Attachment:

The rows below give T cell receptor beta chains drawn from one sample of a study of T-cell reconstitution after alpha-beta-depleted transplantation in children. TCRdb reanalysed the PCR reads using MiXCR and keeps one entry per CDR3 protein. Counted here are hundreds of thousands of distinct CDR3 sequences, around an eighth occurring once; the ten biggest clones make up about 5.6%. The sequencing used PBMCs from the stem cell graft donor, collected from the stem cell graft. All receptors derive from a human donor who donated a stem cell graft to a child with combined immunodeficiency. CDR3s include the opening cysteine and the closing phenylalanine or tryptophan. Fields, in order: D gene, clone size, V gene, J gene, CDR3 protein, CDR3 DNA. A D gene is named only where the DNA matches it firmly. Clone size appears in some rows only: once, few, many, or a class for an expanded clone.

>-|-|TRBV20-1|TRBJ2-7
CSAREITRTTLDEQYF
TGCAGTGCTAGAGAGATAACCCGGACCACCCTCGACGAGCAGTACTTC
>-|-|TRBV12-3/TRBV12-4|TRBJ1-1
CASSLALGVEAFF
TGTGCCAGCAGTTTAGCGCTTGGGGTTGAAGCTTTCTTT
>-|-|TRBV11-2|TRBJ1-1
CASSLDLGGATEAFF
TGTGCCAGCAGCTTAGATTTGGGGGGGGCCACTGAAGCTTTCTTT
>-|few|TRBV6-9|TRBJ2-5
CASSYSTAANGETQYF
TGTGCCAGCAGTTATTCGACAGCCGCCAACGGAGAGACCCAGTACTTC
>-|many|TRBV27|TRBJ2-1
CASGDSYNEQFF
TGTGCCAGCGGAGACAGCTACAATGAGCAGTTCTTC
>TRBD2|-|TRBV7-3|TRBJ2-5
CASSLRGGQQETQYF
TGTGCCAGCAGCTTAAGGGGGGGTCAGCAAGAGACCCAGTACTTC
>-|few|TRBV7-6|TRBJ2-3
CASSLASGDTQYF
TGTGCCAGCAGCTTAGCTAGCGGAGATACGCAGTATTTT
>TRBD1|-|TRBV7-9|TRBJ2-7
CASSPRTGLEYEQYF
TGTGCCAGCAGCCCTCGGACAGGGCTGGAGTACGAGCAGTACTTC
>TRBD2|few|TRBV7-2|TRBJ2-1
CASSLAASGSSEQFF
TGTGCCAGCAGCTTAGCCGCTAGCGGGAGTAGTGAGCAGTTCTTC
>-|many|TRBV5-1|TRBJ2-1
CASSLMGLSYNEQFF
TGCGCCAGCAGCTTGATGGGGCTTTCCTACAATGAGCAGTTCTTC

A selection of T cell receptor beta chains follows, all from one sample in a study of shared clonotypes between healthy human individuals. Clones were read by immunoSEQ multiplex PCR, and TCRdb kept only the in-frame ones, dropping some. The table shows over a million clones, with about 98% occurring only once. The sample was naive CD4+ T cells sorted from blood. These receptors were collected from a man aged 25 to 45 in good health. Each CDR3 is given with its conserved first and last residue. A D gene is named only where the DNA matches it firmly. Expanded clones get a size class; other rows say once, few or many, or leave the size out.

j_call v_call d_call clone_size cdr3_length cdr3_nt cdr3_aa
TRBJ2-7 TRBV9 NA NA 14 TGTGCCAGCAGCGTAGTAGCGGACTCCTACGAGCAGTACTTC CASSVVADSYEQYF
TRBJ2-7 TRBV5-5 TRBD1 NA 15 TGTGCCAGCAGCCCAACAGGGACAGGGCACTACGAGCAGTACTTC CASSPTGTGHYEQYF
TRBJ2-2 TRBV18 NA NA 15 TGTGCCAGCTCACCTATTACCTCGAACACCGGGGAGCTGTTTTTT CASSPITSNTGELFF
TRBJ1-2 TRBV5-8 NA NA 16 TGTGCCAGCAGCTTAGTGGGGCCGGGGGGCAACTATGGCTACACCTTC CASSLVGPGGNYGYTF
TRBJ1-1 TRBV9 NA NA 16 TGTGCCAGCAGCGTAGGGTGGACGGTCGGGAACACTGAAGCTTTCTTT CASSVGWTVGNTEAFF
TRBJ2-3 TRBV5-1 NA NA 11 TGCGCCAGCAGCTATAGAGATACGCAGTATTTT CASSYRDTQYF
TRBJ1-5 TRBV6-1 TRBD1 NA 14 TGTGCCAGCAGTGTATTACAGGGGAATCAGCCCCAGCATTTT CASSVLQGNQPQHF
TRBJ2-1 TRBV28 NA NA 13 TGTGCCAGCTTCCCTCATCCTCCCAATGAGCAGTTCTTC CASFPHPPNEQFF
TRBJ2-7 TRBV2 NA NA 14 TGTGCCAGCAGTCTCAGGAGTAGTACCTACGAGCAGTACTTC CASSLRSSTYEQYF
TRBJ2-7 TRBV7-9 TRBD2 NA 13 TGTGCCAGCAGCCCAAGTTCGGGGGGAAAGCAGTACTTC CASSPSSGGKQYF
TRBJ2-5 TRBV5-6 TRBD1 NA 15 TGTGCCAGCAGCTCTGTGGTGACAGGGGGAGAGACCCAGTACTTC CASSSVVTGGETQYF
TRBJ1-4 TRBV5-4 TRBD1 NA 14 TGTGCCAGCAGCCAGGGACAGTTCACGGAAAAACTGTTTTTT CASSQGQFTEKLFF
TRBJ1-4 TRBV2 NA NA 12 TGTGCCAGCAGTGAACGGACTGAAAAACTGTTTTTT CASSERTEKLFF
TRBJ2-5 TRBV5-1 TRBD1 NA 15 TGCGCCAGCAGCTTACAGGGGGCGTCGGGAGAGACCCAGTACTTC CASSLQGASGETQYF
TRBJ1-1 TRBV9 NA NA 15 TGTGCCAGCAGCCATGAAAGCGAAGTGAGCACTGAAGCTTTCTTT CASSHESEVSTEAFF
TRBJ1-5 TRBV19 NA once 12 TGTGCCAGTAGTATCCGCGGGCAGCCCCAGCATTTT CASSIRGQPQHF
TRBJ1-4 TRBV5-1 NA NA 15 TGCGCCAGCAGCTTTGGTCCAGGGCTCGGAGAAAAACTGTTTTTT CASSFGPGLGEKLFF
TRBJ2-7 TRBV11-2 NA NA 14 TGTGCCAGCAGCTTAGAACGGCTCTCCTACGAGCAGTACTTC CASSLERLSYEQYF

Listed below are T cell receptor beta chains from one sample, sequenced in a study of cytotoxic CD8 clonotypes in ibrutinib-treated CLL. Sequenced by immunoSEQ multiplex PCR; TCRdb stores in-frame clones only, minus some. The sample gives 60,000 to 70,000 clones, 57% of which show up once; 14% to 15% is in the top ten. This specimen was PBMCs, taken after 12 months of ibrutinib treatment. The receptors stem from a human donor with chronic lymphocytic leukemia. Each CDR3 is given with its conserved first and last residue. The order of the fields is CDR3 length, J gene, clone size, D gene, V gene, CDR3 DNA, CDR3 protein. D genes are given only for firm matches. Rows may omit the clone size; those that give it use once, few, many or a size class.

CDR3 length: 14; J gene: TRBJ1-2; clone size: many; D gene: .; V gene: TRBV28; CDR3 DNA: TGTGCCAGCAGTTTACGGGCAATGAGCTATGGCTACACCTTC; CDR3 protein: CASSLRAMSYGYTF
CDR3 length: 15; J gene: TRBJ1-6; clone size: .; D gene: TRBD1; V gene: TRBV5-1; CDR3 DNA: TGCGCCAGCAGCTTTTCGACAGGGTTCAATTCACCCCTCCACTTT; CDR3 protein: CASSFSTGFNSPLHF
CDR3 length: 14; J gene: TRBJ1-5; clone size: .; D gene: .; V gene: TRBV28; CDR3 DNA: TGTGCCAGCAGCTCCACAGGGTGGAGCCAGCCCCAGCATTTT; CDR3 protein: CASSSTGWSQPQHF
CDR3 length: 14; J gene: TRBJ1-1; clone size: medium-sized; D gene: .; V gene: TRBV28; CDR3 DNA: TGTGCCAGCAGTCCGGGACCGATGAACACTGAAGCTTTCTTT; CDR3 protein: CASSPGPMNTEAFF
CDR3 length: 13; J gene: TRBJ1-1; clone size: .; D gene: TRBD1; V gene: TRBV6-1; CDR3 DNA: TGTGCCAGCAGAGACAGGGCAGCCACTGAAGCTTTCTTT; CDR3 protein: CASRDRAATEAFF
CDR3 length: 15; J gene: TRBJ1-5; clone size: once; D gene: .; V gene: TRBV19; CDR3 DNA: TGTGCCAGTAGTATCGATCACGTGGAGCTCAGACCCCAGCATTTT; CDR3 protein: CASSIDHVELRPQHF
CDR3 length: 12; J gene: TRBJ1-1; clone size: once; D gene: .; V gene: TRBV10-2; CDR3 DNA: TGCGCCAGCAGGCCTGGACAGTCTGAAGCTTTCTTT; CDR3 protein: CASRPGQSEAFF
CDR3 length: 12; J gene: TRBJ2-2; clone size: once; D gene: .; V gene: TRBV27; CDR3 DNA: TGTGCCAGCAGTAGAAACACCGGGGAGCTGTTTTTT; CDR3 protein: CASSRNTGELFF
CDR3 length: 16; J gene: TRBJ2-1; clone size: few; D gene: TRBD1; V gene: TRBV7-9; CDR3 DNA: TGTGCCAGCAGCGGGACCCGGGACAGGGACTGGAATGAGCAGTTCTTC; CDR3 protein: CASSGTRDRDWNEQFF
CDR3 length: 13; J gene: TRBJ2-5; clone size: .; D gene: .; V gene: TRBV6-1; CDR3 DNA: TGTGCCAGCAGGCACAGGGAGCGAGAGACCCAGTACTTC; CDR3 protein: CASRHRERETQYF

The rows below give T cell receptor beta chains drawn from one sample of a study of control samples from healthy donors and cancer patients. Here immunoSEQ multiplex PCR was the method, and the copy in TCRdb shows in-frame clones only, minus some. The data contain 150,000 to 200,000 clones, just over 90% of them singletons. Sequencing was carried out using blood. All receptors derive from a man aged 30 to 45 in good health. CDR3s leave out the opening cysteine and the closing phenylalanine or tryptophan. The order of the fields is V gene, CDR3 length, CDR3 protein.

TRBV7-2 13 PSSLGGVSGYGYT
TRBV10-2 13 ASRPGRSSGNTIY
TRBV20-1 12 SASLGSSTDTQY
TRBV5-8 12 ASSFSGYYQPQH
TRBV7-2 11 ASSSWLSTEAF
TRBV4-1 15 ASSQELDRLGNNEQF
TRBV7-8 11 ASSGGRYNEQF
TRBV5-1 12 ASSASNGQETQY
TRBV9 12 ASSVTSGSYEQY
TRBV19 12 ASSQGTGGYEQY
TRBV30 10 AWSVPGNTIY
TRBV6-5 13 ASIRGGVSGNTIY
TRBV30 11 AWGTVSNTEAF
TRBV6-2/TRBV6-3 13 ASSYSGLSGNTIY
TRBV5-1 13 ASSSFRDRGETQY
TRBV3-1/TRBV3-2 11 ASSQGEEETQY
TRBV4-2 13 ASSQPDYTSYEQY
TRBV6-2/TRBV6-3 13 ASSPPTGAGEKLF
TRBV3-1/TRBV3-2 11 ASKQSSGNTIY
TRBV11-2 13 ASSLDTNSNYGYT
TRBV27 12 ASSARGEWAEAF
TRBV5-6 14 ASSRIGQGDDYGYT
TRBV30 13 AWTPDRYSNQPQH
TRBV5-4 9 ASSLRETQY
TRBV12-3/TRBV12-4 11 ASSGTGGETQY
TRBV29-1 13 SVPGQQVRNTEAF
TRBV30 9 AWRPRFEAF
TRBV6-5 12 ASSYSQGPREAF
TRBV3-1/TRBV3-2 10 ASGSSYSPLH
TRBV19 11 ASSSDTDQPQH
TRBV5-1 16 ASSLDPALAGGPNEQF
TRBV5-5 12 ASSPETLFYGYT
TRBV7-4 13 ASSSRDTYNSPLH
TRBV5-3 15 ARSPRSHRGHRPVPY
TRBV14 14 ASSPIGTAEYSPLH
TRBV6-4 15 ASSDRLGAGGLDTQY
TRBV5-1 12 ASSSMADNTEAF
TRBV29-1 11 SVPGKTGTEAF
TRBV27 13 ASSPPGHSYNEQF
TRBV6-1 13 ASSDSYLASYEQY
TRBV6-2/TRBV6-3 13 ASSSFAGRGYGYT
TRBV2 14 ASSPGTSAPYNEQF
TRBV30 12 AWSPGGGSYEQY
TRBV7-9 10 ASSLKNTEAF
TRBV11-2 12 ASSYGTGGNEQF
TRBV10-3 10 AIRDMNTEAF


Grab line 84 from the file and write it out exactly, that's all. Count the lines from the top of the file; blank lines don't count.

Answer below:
TRBV27 12 ASSARGEWAEAF